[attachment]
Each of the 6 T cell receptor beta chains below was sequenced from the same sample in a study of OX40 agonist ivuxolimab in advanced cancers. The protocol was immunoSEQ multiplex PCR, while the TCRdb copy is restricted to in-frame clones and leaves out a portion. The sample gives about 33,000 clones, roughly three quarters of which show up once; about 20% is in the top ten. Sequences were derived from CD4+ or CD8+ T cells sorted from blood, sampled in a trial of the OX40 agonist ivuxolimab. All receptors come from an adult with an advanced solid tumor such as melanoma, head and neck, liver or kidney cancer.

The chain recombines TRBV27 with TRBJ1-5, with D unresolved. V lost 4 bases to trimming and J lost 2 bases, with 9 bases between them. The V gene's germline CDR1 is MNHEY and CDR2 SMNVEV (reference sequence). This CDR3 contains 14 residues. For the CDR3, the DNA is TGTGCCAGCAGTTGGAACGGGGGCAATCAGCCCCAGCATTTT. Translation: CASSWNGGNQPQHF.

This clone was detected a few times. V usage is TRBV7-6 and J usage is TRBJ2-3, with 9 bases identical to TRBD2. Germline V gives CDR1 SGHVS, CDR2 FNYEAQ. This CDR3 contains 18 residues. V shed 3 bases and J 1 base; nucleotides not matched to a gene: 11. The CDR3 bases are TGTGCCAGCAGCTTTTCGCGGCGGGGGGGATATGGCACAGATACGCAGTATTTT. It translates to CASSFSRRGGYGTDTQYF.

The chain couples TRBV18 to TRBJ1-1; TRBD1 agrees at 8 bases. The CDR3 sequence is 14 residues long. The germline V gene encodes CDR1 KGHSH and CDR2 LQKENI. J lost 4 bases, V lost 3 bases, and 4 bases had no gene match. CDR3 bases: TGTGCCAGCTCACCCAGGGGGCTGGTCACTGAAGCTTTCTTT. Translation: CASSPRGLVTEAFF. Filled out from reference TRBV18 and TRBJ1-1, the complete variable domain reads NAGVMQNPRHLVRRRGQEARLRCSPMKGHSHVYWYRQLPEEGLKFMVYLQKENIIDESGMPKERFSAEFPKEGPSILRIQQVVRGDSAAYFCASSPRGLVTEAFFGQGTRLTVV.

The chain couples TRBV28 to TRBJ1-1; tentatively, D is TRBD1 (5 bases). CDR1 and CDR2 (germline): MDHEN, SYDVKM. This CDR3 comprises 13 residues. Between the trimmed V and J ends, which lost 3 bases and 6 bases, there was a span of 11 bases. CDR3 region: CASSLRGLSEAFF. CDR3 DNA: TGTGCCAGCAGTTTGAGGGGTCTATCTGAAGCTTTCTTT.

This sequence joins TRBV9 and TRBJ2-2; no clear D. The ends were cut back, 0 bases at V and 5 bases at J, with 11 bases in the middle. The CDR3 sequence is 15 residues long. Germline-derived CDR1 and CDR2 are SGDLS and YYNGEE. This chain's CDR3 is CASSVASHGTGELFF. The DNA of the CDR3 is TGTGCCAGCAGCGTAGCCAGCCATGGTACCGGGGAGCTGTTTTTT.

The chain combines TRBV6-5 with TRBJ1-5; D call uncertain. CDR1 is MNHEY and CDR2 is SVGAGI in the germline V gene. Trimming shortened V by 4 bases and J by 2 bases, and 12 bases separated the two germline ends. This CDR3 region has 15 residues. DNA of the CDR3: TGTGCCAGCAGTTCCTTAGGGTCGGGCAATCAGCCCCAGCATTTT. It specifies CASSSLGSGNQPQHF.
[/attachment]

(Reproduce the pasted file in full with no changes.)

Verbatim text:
Each of the 6 T cell receptor beta chains below was sequenced from the same sample in a study of OX40 agonist ivuxolimab in advanced cancers. The protocol was immunoSEQ multiplex PCR, while the TCRdb copy is restricted to in-frame clones and leaves out a portion. The sample gives about 33,000 clones, roughly three quarters of which show up once; about 20% is in the top ten. Sequences were derived from CD4+ or CD8+ T cells sorted from blood, sampled in a trial of the OX40 agonist ivuxolimab. All receptors come from an adult with an advanced solid tumor such as melanoma, head and neck, liver or kidney cancer.

The chain recombines TRBV27 with TRBJ1-5, with D unresolved. V lost 4 bases to trimming and J lost 2 bases, with 9 bases between them. The V gene's germline CDR1 is MNHEY and CDR2 SMNVEV (reference sequence). This CDR3 contains 14 residues. For the CDR3, the DNA is TGTGCCAGCAGTTGGAACGGGGGCAATCAGCCCCAGCATTTT. Translation: CASSWNGGNQPQHF.

This clone was detected a few times. V usage is TRBV7-6 and J usage is TRBJ2-3, with 9 bases identical to TRBD2. Germline V gives CDR1 SGHVS, CDR2 FNYEAQ. This CDR3 contains 18 residues. V shed 3 bases and J 1 base; nucleotides not matched to a gene: 11. The CDR3 bases are TGTGCCAGCAGCTTTTCGCGGCGGGGGGGATATGGCACAGATACGCAGTATTTT. It translates to CASSFSRRGGYGTDTQYF.

The chain couples TRBV18 to TRBJ1-1; TRBD1 agrees at 8 bases. The CDR3 sequence is 14 residues long. The germline V gene encodes CDR1 KGHSH and CDR2 LQKENI. J lost 4 bases, V lost 3 bases, and 4 bases had no gene match. CDR3 bases: TGTGCCAGCTCACCCAGGGGGCTGGTCACTGAAGCTTTCTTT. Translation: CASSPRGLVTEAFF. Filled out from reference TRBV18 and TRBJ1-1, the complete variable domain reads NAGVMQNPRHLVRRRGQEARLRCSPMKGHSHVYWYRQLPEEGLKFMVYLQKENIIDESGMPKERFSAEFPKEGPSILRIQQVVRGDSAAYFCASSPRGLVTEAFFGQGTRLTVV.

The chain couples TRBV28 to TRBJ1-1; tentatively, D is TRBD1 (5 bases). CDR1 and CDR2 (germline): MDHEN, SYDVKM. This CDR3 comprises 13 residues. Between the trimmed V and J ends, which lost 3 bases and 6 bases, there was a span of 11 bases. CDR3 region: CASSLRGLSEAFF. CDR3 DNA: TGTGCCAGCAGTTTGAGGGGTCTATCTGAAGCTTTCTTT.

This sequence joins TRBV9 and TRBJ2-2; no clear D. The ends were cut back, 0 bases at V and 5 bases at J, with 11 bases in the middle. The CDR3 sequence is 15 residues long. Germline-derived CDR1 and CDR2 are SGDLS and YYNGEE. This chain's CDR3 is CASSVASHGTGELFF. The DNA of the CDR3 is TGTGCCAGCAGCGTAGCCAGCCATGGTACCGGGGAGCTGTTTTTT.

The chain combines TRBV6-5 with TRBJ1-5; D call uncertain. CDR1 is MNHEY and CDR2 is SVGAGI in the germline V gene. Trimming shortened V by 4 bases and J by 2 bases, and 12 bases separated the two germline ends. This CDR3 region has 15 residues. DNA of the CDR3: TGTGCCAGCAGTTCCTTAGGGTCGGGCAATCAGCCCCAGCATTTT. It specifies CASSSLGSGNQPQHF.